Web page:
I have, in this lecture, discussed many different roles that antibody molecules may play: these include the role of immune protection; an autoimmune role, whereby these molecules may mediate a disease process; and finally their role as diagnostic tools. Another role antibody may be considered to play is that of surrogate antigen. Antibody binds to antigen through the possession of a molecular shape which is complementary to that of the antigen: in a sense the antibody shape is the mirror image of the antigen shape. Now, we also know that anti antibodies are produced in the normal immune system: these are called antiidiotype antibodies. In order to bind to an antibody, the anti idiotype antibody must have a complementary shape, and this in fact turns out to be the same molecular shape as that of the original antigen! It may help to understand this concept if you take a large drawing pad with several writing utensils and stand on your head! Well, in fact, these rather fanciful ideas turn out to be real and indeed anti idiotype antibodies have been used as an artificial antigen, or if you like as a “surrogate” antigen, to immunise animals against potential pathogens.
We know that IgG antibodies, are passed across the placenta to the foetus and that such maternal IgG is protective to the newborn child for several months until such time as the child has started to produce adequate amounts of its own immunoglobulin. The possibility that maternal IgG might also be playing an alternative role suggested itself to Alex Whelan i.e. that maternal antibody, acting as surrogate antigen, was educating the foetus about the many antigen shapes the mother had encountered in her lifetime. So adopting the concept of Aldous Huxley that “part, literature and science are one” Alex was stimulated to write poetry. This was duly published by Immunology Today, a leading review journal of Immunology - the first time this journal had ever departed from the conventional, serious, factual reporting of science. The poem was entitled “Maternal antibody - a legacy”.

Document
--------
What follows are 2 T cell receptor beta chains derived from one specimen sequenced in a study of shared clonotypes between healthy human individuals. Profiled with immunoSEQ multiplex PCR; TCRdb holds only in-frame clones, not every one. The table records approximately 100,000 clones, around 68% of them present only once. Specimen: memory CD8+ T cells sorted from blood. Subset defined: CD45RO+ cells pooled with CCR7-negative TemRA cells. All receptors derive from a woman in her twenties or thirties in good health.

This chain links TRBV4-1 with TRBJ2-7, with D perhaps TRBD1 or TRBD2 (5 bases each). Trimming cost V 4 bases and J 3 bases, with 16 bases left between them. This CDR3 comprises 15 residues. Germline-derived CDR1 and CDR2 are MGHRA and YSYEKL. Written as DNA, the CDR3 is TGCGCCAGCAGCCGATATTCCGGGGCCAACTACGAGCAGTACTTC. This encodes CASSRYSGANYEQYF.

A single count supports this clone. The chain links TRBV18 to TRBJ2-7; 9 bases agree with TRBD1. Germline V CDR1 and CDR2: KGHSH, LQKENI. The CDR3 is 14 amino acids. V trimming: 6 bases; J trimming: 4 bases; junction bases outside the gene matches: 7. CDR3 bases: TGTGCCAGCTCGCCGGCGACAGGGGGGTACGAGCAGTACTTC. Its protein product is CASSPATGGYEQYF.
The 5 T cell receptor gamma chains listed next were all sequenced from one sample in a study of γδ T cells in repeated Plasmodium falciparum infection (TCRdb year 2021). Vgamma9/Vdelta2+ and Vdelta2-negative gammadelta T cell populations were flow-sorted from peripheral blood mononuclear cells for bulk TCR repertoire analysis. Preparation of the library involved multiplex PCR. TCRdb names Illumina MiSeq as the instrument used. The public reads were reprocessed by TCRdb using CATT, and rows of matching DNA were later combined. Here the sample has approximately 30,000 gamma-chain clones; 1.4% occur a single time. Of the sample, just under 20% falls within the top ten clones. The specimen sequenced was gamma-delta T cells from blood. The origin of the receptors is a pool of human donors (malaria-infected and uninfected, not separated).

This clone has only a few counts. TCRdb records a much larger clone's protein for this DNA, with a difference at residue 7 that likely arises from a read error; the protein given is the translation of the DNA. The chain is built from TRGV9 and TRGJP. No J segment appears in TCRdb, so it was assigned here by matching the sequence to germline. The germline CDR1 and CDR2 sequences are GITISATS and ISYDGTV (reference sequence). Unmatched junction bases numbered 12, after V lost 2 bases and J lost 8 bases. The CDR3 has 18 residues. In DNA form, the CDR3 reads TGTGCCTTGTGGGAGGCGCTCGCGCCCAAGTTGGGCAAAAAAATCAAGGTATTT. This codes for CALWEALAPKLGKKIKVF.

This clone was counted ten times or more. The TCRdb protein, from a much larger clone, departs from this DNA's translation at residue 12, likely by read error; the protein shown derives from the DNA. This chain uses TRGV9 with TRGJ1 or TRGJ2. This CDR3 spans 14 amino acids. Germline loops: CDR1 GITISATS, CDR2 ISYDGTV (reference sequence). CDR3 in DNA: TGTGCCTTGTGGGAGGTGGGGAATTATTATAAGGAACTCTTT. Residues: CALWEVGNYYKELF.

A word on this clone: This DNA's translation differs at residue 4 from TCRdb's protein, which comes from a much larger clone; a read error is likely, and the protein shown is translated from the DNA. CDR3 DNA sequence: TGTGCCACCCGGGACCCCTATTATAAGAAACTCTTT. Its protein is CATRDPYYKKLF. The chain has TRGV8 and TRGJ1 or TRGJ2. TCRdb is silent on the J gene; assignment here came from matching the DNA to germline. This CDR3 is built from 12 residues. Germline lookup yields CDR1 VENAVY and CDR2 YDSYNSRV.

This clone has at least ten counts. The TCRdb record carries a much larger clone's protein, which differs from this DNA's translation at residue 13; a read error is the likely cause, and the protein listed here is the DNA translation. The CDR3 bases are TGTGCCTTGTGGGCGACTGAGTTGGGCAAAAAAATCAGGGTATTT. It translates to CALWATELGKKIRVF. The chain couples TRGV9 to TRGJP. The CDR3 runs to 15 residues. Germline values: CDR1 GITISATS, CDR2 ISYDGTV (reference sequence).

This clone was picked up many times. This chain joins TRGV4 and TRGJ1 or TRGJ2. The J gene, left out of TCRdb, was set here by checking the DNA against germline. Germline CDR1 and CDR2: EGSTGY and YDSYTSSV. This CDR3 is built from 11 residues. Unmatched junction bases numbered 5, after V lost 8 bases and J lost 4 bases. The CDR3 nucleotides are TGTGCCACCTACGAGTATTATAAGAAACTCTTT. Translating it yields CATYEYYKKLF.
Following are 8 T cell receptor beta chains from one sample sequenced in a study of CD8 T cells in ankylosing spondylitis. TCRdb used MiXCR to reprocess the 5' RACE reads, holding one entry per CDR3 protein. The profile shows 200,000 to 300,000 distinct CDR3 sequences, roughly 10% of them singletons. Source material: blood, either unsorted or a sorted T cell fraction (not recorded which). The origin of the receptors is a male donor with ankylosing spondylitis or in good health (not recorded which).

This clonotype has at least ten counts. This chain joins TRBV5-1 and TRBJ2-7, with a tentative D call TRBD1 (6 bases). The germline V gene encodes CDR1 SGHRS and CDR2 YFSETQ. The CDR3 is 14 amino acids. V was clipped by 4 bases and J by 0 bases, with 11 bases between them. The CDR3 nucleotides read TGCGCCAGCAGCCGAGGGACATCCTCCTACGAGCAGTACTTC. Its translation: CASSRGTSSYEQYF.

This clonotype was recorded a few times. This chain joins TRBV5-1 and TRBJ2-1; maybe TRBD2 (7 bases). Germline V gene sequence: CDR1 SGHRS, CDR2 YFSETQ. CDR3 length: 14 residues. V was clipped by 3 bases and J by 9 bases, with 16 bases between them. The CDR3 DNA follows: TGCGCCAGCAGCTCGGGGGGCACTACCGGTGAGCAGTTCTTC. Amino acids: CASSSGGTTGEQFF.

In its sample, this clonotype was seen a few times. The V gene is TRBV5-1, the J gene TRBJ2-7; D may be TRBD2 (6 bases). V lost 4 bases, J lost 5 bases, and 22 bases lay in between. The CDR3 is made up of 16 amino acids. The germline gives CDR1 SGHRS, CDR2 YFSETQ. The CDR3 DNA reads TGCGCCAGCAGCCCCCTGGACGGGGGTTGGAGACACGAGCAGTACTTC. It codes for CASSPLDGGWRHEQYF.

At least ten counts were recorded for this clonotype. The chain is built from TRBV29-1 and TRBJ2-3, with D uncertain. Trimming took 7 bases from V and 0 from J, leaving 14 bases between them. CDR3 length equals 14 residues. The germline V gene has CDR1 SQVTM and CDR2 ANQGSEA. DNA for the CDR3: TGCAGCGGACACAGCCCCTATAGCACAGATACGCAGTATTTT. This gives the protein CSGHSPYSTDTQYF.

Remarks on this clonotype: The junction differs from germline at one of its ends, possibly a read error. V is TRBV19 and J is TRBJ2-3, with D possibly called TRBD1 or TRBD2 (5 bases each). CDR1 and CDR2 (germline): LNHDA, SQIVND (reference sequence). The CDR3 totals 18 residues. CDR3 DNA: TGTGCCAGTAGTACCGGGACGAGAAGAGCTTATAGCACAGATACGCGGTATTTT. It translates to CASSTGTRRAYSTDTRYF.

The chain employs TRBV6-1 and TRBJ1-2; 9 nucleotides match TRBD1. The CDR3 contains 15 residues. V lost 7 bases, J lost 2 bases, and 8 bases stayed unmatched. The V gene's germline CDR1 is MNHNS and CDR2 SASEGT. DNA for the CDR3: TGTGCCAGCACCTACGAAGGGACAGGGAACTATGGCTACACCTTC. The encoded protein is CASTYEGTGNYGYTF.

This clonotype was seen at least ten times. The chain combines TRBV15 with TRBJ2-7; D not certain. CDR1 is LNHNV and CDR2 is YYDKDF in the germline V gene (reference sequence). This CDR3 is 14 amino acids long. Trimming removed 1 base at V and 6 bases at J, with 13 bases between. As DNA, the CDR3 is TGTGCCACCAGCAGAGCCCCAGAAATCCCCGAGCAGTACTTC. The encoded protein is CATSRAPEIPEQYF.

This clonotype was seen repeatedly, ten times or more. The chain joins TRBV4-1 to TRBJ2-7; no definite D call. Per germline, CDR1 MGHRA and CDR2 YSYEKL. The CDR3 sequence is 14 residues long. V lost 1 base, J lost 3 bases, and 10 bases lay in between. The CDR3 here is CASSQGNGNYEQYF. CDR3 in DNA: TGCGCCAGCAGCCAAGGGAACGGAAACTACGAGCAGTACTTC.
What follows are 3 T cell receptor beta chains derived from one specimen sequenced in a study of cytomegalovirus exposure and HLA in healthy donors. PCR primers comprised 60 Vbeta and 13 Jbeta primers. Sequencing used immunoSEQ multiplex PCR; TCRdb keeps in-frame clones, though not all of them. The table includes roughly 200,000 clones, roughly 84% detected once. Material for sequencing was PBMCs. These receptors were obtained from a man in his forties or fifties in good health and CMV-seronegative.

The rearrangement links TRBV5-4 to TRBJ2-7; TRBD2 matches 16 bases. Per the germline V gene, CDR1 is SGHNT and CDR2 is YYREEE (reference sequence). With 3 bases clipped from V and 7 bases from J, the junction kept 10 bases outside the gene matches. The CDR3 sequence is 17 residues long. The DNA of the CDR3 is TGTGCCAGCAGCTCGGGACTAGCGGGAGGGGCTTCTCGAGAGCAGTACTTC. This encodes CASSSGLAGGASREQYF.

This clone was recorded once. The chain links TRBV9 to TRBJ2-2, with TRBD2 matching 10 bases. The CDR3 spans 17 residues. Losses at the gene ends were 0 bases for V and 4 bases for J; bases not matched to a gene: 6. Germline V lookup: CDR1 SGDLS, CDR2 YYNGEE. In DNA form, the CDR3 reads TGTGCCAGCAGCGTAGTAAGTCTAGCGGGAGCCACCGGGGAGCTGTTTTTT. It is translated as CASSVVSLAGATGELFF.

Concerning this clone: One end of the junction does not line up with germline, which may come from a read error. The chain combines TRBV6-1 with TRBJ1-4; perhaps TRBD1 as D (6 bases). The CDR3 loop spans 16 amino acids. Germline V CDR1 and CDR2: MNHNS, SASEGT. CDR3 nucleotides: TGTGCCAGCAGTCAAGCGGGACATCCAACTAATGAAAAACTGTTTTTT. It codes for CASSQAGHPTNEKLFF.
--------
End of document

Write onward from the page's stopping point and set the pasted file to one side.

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Graves Lecture, 16th May 1989
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Feighery, C. Antibody molecules: Mediators of disease and diagnostic tools. I.J.M.S. 158, 245–252 (1989). https://doi.org/10.1007/BF02943700
- Coeliac Disease
- Anticoagulant Effect
- Trinity College
- Antibody Molecule
- Anti Idiotype Antibody